The Ontario government is pausing any additional reopening progress and has called for new COVID-19 vaccine policies in certain settings, as Dr. Kieran Moore, Ontario's chief medical officer of health, expresses concerns about the virus spreading in the fall and winter.
"We are preparing aggressively for the fall," Dr. Moore said. "I am sorry to say, I think it’s going to be a difficult fall and winter."
"Hence the reason we’re putting these policies in play to best protect our communities, protect those under 12 years of age who can’t get immunized and to protect those settings."
Ontario is mandating that hospitals, home and community care service have a COVID-19 vaccination policy for employees, staff, contractors, students, volunteers and paramedics. The policy must come into effect on Sept. 7.
Individuals will need to require proof of full vaccination, a medical reason for not being vaccinated or completion of a COVID-19 vaccination educational session.
Anyone in these settings who does not provide proof of full vaccination must get regular antigen testing.
Ontario's Ministry of Education will also introduce a "vaccination disclosure policy" for all publicly-funded school board employees, staff in private schools and staff in licensed child care settings for the upcoming school year. There will also be mandated rapid antigen testing for staff who are not fully vaccinated.
COVID-19 vaccination policies will also be introduced in: post-secondary institutions, licensed retirement homes, women’s shelters, congregate group homes, day programs for adults with developmental disabilities, children’s treatment centres and other services for children with special needs, and licensed children’s residential settings.
"We had a sudden drop off over the last several weeks and quite honestly, we have to bolster our effort to immunize Ontarians," Dr. Moore said. "It was unexpected to have such a sudden drop off and we’ve learned more about the threat of Delta, it is now over 90 per cent of the detected samples."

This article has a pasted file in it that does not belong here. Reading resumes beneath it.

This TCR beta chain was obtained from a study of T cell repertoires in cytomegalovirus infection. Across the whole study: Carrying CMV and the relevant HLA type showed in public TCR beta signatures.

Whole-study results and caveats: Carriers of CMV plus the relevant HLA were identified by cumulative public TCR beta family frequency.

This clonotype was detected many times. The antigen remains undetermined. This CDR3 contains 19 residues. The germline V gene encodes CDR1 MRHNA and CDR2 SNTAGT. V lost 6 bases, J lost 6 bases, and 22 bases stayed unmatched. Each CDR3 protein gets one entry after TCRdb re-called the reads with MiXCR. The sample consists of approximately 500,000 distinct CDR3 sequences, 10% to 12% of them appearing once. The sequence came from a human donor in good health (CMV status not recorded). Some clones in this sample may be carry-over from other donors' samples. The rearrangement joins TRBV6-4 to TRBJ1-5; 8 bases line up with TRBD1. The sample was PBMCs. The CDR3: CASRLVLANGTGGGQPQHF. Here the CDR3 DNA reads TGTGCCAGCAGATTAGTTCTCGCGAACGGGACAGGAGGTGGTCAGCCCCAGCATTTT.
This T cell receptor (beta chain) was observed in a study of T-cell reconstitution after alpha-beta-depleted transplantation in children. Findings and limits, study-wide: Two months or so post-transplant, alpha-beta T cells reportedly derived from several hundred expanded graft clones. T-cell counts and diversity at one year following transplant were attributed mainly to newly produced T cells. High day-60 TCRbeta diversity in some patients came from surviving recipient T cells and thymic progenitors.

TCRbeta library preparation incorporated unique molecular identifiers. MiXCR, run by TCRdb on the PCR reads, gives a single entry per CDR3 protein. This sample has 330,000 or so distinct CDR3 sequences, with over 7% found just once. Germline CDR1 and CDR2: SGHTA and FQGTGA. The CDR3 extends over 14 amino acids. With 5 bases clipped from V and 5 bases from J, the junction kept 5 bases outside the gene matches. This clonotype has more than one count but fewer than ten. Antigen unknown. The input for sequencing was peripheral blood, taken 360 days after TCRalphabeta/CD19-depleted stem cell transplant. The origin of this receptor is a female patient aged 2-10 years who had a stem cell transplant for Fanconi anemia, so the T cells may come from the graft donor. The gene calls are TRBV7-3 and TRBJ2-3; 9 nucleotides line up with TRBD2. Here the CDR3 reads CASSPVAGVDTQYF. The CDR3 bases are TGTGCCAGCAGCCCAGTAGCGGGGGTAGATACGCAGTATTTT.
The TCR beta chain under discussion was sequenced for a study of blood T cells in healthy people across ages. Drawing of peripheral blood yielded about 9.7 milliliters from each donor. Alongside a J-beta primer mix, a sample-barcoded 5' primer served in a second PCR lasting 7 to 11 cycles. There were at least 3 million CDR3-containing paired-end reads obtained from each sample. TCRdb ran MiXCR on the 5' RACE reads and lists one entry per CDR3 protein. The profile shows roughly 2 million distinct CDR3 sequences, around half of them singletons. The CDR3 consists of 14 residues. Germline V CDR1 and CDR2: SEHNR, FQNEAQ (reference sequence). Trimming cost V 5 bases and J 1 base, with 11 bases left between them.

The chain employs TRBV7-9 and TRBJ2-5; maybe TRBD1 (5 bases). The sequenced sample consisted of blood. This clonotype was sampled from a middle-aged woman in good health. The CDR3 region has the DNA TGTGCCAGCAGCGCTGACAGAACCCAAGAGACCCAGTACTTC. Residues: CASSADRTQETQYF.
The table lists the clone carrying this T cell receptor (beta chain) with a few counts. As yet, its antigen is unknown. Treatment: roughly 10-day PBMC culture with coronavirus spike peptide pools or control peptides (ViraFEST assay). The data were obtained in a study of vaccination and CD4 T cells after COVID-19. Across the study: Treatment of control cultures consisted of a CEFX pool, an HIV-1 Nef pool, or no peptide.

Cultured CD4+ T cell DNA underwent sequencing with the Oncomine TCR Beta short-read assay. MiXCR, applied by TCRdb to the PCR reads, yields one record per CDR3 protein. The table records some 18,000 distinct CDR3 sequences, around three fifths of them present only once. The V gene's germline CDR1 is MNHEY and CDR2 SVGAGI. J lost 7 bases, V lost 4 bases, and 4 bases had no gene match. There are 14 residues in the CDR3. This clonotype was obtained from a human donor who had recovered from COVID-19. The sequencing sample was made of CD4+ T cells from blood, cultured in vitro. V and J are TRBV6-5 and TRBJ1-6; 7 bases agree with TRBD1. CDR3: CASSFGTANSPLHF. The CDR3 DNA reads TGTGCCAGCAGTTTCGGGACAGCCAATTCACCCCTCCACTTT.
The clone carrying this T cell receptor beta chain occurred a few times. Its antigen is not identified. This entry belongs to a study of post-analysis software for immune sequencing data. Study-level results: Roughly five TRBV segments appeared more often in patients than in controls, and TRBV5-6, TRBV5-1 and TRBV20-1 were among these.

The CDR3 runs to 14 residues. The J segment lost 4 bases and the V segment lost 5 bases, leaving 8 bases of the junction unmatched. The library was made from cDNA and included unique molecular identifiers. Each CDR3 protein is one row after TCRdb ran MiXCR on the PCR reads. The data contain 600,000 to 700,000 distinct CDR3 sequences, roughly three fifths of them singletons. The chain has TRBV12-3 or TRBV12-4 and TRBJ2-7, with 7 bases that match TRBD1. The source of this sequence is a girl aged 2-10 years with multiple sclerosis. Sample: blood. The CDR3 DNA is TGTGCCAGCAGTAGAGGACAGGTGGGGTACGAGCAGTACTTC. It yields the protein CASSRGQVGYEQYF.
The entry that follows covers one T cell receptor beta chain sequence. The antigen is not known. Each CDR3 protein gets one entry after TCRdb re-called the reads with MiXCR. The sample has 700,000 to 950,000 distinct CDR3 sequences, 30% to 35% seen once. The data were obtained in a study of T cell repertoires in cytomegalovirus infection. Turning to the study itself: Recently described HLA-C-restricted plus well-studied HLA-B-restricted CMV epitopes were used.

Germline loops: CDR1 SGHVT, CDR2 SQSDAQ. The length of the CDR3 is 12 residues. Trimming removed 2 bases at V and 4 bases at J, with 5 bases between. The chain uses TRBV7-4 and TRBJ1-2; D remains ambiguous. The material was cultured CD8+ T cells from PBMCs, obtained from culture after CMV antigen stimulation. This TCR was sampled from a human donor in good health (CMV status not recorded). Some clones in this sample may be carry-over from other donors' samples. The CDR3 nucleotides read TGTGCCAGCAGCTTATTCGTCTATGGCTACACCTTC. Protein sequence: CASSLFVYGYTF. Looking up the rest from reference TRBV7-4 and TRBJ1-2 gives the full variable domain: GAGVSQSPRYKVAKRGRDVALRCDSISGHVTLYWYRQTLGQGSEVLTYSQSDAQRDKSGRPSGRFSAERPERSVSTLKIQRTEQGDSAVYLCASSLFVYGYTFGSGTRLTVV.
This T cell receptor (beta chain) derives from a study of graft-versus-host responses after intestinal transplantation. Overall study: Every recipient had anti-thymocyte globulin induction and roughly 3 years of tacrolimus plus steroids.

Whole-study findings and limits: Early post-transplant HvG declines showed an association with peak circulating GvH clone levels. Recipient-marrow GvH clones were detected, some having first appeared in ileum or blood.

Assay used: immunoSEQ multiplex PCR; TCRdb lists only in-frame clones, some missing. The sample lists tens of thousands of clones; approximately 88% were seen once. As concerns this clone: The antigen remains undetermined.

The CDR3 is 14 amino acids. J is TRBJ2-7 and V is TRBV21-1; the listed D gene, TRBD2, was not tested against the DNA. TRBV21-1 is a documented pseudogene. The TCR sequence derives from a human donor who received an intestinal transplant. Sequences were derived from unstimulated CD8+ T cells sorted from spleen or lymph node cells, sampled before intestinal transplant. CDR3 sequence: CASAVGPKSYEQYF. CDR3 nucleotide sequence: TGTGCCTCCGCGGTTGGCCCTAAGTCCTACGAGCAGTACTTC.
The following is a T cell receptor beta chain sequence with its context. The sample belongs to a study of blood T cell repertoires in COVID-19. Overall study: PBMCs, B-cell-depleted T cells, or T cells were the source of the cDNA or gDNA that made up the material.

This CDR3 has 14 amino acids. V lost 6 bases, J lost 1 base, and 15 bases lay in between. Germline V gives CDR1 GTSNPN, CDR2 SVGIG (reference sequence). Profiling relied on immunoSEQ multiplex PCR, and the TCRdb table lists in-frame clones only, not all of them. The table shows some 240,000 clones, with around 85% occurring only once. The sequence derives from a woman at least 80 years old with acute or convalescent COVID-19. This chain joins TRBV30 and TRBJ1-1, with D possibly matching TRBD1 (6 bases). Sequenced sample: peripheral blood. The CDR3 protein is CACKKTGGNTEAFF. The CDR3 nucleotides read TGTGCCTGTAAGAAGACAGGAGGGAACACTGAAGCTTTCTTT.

Third doses of COVID-19 vaccine
The provincial government also announced that a third dose of a COVID-19 vaccine will be offered to highest-risk populations in Ontario.
Transplant recipients (including solid organ transplant and hematopoietic stem cell transplants)
Patients with hematological cancers (examples include lymphoma, myeloma, leukemia) on active treatment (chemotherapy, targeted therapies, immunotherapy)
Recipients of an anti-CD20 agent (e.g. rituximab, ocrelizumab, ofatumumab)
Residents of high-risk congregate settings including long-term care homes, higher-risk licensed retirement homes and First Nations elder care lodges
This will begin as early as this week, but locations and timings will differ by public health unit.
More children can receive a COVID-19 vaccine
In anticipation of the return to in-person learning in schools, children turning 12 before the end of 2021 will be eligible to receive the Pfizer-BioNTech COVID-19 vaccine.
Appointments can be scheduled through the provincial booking system beginning on Wednesday, Aug. 18, through their location public health unit, pharmacies or walk-in clinics.
With all these changes announced by the provincial government, several people in Ontario, including medical experts, took to social media to comment on the announcement.